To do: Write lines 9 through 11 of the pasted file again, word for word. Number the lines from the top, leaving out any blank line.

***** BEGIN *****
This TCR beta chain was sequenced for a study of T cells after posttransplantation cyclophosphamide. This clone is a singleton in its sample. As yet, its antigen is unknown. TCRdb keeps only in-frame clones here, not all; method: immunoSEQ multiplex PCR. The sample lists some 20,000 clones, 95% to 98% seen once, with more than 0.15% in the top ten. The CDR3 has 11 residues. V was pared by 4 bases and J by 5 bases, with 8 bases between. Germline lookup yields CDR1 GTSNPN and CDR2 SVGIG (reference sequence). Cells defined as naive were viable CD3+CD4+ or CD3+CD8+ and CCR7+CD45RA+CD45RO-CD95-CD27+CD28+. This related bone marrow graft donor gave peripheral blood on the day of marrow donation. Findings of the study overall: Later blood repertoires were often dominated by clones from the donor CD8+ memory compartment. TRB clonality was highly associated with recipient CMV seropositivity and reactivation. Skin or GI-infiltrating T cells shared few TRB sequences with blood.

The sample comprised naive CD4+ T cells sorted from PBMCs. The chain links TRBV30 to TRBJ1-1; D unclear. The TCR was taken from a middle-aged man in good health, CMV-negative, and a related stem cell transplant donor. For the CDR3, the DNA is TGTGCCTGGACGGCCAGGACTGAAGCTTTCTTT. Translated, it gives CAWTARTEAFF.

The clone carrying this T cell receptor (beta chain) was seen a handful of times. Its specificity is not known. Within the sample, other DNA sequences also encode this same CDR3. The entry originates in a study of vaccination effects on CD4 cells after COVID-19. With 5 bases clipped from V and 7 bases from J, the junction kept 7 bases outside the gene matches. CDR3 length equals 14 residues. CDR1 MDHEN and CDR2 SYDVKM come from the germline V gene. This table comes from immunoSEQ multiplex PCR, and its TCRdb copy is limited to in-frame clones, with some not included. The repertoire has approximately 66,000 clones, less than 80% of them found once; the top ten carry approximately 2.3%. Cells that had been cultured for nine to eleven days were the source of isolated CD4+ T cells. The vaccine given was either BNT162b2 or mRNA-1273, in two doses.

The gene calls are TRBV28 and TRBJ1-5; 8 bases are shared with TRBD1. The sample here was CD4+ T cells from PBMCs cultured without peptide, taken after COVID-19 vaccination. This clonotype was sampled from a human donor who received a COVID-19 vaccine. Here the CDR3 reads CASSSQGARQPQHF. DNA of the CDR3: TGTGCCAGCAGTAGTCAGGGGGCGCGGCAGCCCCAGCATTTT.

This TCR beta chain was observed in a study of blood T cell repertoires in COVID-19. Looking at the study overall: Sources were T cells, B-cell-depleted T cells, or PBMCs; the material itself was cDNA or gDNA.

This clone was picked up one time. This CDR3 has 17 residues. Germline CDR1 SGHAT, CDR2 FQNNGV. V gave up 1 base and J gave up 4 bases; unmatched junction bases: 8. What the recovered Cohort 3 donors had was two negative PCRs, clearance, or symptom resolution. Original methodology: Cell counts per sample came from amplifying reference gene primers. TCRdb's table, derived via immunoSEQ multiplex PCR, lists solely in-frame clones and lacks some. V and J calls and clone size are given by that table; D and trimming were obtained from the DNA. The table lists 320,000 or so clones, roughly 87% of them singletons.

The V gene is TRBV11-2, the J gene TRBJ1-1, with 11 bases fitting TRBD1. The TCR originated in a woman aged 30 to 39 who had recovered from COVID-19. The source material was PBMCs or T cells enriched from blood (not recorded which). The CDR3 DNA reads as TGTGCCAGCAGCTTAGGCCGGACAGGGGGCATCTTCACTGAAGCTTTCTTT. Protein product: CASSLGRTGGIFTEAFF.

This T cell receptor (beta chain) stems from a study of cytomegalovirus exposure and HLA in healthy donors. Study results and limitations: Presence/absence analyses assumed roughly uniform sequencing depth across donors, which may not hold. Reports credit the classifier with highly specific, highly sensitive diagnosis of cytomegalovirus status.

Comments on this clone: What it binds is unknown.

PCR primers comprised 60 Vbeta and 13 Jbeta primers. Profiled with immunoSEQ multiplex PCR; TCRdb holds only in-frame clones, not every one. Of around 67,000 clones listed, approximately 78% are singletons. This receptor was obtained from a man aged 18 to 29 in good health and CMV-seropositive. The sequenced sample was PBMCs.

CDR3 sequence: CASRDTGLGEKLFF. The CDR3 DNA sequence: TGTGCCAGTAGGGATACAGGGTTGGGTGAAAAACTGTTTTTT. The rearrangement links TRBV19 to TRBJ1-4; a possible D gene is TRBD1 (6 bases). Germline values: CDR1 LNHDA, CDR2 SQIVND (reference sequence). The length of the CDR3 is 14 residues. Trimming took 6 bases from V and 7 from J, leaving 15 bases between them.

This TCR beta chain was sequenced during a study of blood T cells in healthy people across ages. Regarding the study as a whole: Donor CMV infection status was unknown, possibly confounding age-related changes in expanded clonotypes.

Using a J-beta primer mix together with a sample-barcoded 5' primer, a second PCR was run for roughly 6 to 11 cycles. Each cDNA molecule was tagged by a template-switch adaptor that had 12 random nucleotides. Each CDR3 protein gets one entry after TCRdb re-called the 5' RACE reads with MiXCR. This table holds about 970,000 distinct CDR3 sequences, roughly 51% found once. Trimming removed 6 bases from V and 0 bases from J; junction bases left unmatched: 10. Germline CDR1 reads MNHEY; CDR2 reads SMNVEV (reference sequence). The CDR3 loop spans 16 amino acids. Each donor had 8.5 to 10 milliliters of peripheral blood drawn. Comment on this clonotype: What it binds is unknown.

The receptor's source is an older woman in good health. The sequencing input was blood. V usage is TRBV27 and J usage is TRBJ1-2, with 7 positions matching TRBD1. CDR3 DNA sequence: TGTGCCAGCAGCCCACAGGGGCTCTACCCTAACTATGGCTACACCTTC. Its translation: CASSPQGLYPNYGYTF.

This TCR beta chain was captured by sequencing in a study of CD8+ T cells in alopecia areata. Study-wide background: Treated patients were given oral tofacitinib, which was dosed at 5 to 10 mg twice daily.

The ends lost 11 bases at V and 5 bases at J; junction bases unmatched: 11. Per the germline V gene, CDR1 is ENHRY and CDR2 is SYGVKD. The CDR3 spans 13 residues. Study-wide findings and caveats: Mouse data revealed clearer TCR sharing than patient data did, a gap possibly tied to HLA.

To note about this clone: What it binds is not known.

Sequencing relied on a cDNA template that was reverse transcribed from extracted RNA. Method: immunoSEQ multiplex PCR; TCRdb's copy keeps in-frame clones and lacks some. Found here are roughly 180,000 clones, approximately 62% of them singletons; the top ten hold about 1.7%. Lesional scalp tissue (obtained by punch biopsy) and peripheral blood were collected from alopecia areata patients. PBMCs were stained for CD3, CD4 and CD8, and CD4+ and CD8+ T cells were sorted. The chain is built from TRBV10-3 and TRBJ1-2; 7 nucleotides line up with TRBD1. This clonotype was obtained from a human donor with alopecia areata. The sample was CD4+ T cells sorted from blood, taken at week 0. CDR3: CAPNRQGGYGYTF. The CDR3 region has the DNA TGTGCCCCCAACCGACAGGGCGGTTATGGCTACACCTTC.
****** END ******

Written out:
Comments on this clone: What it binds is unknown.

PCR primers comprised 60 Vbeta and 13 Jbeta primers. Profiled with immunoSEQ multiplex PCR; TCRdb holds only in-frame clones, not every one. Of around 67,000 clones listed, approximately 78% are singletons. This receptor was obtained from a man aged 18 to 29 in good health and CMV-seropositive. The sequenced sample was PBMCs.

CDR3 sequence: CASRDTGLGEKLFF. The CDR3 DNA sequence: TGTGCCAGTAGGGATACAGGGTTGGGTGAAAAACTGTTTTTT. The rearrangement links TRBV19 to TRBJ1-4; a possible D gene is TRBD1 (6 bases). Germline values: CDR1 LNHDA, CDR2 SQIVND (reference sequence). The length of the CDR3 is 14 residues. Trimming took 6 bases from V and 7 from J, leaving 15 bases between them.